While I first heard about Pink Floyd from Tanya and the youth group when I was single-digit age, my first real experience with The Dark Side of the Moon came from my friend Joe, when we were in high school. Joe’s dad is a musician, so his tastes became even more eclectic as he grew up.  I tried to get him into Smashing Pumpkins and R.E.M. in high school (in the interest of his own enlightenment, of course…), but his interests drifted more towards Steve Taylor and Carman, but also Earth, Wind and Fire and Stevie Wonder, but also classical mad scientists like MussorgskyDvořák and Grieg.

As you can see, Joe isn’t one to tow any party line unless he actually believes in it (he’s a staunch Republican and a fervent 5-point Calvinist, for instance). He likes what he likes and doesn’t care what anyone else thinks, and I admire that. Probably through my prompting, he did eventually come to appreciate Smashing Pumpkins, but he came to it on his own terms and only after I had stopped pestering him. More than anyone else I know, his musical tastes are his tastes, and no one else’s.

Joe may not always know a good thing when he sees it, but he zeroed in on Pink Floyd a lot sooner than I did. I remember he had discovered the Floyd in his dad’s record collection, and like a typical teenager, thought everyone needed to know about this incredible thing he had been the first to unearth. “Neal, you HAVE to hear this! It’s amazing!” The first song he played for me was “Us and Them,” his favorite song. I was extremely unimpressed.

If you know the song, you might think it’s not the best introduction into the world of Pink Floyd. It’s like saying, “Never read Shakespeare? Try Cymbeline.” The reason it’s little less relatable than other Pink Floyd songs is an issue of space. “Us and Them” takes up a lot of space. By that I don’t mean length, though it is almost 8 minutes long, the longest on Dark Side.

“Us and Them” is slower than a lot of other songs, even others by Pink Floyd. But it also has long distances between chord changes. Whereas a normal rock and roll song would take 2 measures to make a chord change, an “Us and Them”-type song would take 4 (or maybe 8). It’s quiet and subdued for all of it except the chorus, which is grand and sweeping without being energetic. Energy has never been Pink Floyd’s strong suit, and if that’s what you’re looking for, you’d do a lot better with Green Day or the Ramones.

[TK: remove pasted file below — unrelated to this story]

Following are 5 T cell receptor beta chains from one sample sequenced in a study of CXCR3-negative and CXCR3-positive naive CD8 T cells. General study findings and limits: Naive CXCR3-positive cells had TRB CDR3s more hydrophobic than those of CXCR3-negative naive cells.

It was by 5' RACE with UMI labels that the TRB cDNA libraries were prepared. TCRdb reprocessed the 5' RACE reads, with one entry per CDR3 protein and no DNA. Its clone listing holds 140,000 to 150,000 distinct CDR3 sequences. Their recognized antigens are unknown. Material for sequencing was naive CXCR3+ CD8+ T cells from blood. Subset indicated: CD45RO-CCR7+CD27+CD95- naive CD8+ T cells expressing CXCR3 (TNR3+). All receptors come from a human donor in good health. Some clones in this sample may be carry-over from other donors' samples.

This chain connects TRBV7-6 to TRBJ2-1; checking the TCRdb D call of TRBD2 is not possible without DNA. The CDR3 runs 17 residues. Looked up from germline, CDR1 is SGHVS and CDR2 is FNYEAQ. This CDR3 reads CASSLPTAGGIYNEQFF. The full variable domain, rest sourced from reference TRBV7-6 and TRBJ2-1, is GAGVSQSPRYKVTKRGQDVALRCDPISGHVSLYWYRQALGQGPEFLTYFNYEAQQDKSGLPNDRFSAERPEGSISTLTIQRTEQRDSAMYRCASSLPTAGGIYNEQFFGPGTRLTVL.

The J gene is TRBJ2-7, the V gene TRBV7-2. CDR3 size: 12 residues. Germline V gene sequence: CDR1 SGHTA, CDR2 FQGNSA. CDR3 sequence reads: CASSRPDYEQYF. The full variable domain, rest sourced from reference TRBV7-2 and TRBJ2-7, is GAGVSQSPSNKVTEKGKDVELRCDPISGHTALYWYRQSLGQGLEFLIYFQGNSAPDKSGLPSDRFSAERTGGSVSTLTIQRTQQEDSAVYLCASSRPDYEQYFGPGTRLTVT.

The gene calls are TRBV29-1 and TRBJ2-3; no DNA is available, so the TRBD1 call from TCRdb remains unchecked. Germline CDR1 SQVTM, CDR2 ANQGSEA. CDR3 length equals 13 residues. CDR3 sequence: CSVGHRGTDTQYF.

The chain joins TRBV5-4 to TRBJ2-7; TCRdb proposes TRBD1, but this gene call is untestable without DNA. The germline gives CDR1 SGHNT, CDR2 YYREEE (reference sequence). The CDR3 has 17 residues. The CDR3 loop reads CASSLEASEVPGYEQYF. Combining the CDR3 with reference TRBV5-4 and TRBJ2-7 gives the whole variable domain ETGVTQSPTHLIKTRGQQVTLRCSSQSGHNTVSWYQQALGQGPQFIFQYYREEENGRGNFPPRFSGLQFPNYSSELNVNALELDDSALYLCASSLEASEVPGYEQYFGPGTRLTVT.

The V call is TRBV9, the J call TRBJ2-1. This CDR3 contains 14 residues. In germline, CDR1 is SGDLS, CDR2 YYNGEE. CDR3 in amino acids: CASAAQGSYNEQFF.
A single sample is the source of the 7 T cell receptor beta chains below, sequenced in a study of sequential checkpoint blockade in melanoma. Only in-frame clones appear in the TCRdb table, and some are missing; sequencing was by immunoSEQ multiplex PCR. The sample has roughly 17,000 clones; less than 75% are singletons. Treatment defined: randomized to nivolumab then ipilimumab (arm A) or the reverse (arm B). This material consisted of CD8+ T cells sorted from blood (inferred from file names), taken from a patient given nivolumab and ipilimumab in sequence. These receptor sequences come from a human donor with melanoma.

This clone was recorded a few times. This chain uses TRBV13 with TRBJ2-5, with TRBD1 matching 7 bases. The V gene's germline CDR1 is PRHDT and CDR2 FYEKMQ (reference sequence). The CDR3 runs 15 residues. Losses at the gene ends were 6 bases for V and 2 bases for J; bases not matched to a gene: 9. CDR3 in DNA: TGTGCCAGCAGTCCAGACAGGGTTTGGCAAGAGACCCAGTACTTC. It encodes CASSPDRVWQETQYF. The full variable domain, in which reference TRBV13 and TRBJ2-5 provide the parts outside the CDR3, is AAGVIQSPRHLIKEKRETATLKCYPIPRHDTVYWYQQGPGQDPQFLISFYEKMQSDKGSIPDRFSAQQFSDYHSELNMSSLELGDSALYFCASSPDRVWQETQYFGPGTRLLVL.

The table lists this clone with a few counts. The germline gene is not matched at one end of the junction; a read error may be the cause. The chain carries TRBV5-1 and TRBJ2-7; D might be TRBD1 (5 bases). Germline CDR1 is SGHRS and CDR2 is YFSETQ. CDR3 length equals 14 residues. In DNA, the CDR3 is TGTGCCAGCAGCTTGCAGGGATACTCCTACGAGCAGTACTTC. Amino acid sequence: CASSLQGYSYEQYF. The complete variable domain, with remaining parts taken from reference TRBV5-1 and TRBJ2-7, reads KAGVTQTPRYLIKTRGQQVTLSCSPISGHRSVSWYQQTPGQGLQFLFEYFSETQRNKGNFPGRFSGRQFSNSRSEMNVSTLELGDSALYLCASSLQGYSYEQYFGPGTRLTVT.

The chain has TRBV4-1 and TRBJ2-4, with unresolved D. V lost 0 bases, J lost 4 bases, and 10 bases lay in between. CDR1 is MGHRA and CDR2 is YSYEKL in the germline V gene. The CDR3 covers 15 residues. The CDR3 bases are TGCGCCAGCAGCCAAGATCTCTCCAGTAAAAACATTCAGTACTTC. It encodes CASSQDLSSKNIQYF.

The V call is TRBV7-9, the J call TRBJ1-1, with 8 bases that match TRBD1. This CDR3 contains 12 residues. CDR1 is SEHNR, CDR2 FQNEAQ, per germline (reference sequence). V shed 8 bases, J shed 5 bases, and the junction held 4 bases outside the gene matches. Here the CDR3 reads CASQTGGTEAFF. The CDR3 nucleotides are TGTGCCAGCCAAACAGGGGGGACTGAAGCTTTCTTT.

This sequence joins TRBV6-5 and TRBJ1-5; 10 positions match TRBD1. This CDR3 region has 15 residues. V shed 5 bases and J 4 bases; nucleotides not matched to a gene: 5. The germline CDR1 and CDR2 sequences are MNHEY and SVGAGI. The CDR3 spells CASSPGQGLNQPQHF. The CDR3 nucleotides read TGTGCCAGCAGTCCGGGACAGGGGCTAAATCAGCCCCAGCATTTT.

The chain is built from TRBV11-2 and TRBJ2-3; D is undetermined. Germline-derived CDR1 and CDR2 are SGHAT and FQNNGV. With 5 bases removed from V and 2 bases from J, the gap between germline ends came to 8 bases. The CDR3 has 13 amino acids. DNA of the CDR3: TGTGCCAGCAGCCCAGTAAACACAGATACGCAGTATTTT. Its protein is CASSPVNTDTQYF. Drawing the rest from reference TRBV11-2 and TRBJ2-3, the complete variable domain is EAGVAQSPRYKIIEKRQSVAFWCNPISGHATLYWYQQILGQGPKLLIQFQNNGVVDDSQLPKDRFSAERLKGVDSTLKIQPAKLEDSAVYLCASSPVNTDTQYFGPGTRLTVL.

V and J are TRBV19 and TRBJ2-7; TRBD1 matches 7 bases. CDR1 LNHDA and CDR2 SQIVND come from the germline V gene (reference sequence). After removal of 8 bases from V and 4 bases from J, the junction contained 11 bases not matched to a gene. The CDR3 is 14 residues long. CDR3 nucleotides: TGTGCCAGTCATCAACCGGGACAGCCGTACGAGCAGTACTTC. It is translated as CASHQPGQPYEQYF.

Room to stretch out is one of the things Pink Floyd does particularly well. Allowing a song the space to move at its own pace and not hurrying through it takes a skilled artist. Don’t get me wrong; hurrying through has its place. In fact, there’s an entire genre of rock music dedicated to hurrying through – it’s called punk. But Pink Floyd takes a completely different approach, one of taking their sweet time to bring a song to full closure. “Us and Them” is almost like a jazz song; all the musicians work within a general framework of D-B-A-B-D, and in the long pauses between those changes, they’re free to do what they wish.

While “Us and Them” took me a while to really sink in (a few years…), Joe keyed into it very quickly. I’ll admit that some of my hesitancy towards the song (and Pink Floyd in general) was because the suggestion came from Joe. Growing up, Joe and I had a very adversarial relationship – each of us was always trying to convince the other that what we liked, what we did, or what he thought was better than what the other liked/did/thought. Smooth peanut butter vs. chunky, chunky applesauce vs. smooth.

But as we developed into men, our opposition to each other gradually became a healthy iron-sharpens-iron. While I still find frustration in Joe’s opposition, I also find comfort. It lets me know that the world doesn’t end with me and my opinions; there are more things in this world than are dreamed about in my meager imagination. Most of all, though, I’ve come to respect Joe’s unflinching devotion to his own preferences. You can tell him up the Wazoo that something is lame, but you can’t tell him he shouldn’t like it if he does.

And with “Us and Them,” Joe found something that I didn’t, or at least not right away. I’ll happily concede that when it comes to Pink Floyd, he was right and I was wrong.